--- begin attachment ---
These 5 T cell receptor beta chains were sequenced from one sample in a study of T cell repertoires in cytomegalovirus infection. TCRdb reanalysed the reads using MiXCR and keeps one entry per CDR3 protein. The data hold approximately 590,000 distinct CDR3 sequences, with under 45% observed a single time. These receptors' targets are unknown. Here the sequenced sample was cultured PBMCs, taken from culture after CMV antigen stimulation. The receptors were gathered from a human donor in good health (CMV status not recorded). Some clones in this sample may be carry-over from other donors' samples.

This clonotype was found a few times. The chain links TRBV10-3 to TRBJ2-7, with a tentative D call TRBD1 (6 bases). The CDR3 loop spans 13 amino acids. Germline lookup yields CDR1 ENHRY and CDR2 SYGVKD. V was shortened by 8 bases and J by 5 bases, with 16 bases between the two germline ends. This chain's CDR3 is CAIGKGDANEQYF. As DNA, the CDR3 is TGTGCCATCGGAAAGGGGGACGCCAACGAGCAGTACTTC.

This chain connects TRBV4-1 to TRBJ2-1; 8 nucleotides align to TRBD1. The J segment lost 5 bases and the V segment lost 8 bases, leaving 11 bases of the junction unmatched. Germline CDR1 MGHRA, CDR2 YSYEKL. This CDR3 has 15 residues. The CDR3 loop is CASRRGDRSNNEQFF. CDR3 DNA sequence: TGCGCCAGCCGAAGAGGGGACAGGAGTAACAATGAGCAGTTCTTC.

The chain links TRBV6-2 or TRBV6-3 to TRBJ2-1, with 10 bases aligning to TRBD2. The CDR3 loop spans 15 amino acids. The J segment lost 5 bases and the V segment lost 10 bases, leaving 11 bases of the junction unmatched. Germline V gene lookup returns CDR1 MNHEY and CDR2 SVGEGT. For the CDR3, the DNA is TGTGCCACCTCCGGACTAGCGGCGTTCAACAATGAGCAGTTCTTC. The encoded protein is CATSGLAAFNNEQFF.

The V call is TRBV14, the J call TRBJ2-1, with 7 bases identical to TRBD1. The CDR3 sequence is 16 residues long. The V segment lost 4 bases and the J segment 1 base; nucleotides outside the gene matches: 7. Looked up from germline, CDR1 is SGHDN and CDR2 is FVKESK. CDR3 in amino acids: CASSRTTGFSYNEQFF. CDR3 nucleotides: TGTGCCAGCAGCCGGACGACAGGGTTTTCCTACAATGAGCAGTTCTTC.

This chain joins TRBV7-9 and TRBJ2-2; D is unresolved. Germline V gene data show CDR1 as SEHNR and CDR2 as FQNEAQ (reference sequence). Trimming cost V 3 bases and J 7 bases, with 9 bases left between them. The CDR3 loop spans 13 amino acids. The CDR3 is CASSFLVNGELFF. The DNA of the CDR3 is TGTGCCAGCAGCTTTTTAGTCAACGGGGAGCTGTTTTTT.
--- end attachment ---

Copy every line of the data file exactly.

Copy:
These 5 T cell receptor beta chains were sequenced from one sample in a study of T cell repertoires in cytomegalovirus infection. TCRdb reanalysed the reads using MiXCR and keeps one entry per CDR3 protein. The data hold approximately 590,000 distinct CDR3 sequences, with under 45% observed a single time. These receptors' targets are unknown. Here the sequenced sample was cultured PBMCs, taken from culture after CMV antigen stimulation. The receptors were gathered from a human donor in good health (CMV status not recorded). Some clones in this sample may be carry-over from other donors' samples.

This clonotype was found a few times. The chain links TRBV10-3 to TRBJ2-7, with a tentative D call TRBD1 (6 bases). The CDR3 loop spans 13 amino acids. Germline lookup yields CDR1 ENHRY and CDR2 SYGVKD. V was shortened by 8 bases and J by 5 bases, with 16 bases between the two germline ends. This chain's CDR3 is CAIGKGDANEQYF. As DNA, the CDR3 is TGTGCCATCGGAAAGGGGGACGCCAACGAGCAGTACTTC.

This chain connects TRBV4-1 to TRBJ2-1; 8 nucleotides align to TRBD1. The J segment lost 5 bases and the V segment lost 8 bases, leaving 11 bases of the junction unmatched. Germline CDR1 MGHRA, CDR2 YSYEKL. This CDR3 has 15 residues. The CDR3 loop is CASRRGDRSNNEQFF. CDR3 DNA sequence: TGCGCCAGCCGAAGAGGGGACAGGAGTAACAATGAGCAGTTCTTC.

The chain links TRBV6-2 or TRBV6-3 to TRBJ2-1, with 10 bases aligning to TRBD2. The CDR3 loop spans 15 amino acids. The J segment lost 5 bases and the V segment lost 10 bases, leaving 11 bases of the junction unmatched. Germline V gene lookup returns CDR1 MNHEY and CDR2 SVGEGT. For the CDR3, the DNA is TGTGCCACCTCCGGACTAGCGGCGTTCAACAATGAGCAGTTCTTC. The encoded protein is CATSGLAAFNNEQFF.

The V call is TRBV14, the J call TRBJ2-1, with 7 bases identical to TRBD1. The CDR3 sequence is 16 residues long. The V segment lost 4 bases and the J segment 1 base; nucleotides outside the gene matches: 7. Looked up from germline, CDR1 is SGHDN and CDR2 is FVKESK. CDR3 in amino acids: CASSRTTGFSYNEQFF. CDR3 nucleotides: TGTGCCAGCAGCCGGACGACAGGGTTTTCCTACAATGAGCAGTTCTTC.

This chain joins TRBV7-9 and TRBJ2-2; D is unresolved. Germline V gene data show CDR1 as SEHNR and CDR2 as FQNEAQ (reference sequence). Trimming cost V 3 bases and J 7 bases, with 9 bases left between them. The CDR3 loop spans 13 amino acids. The CDR3 is CASSFLVNGELFF. The DNA of the CDR3 is TGTGCCAGCAGCTTTTTAGTCAACGGGGAGCTGTTTTTT.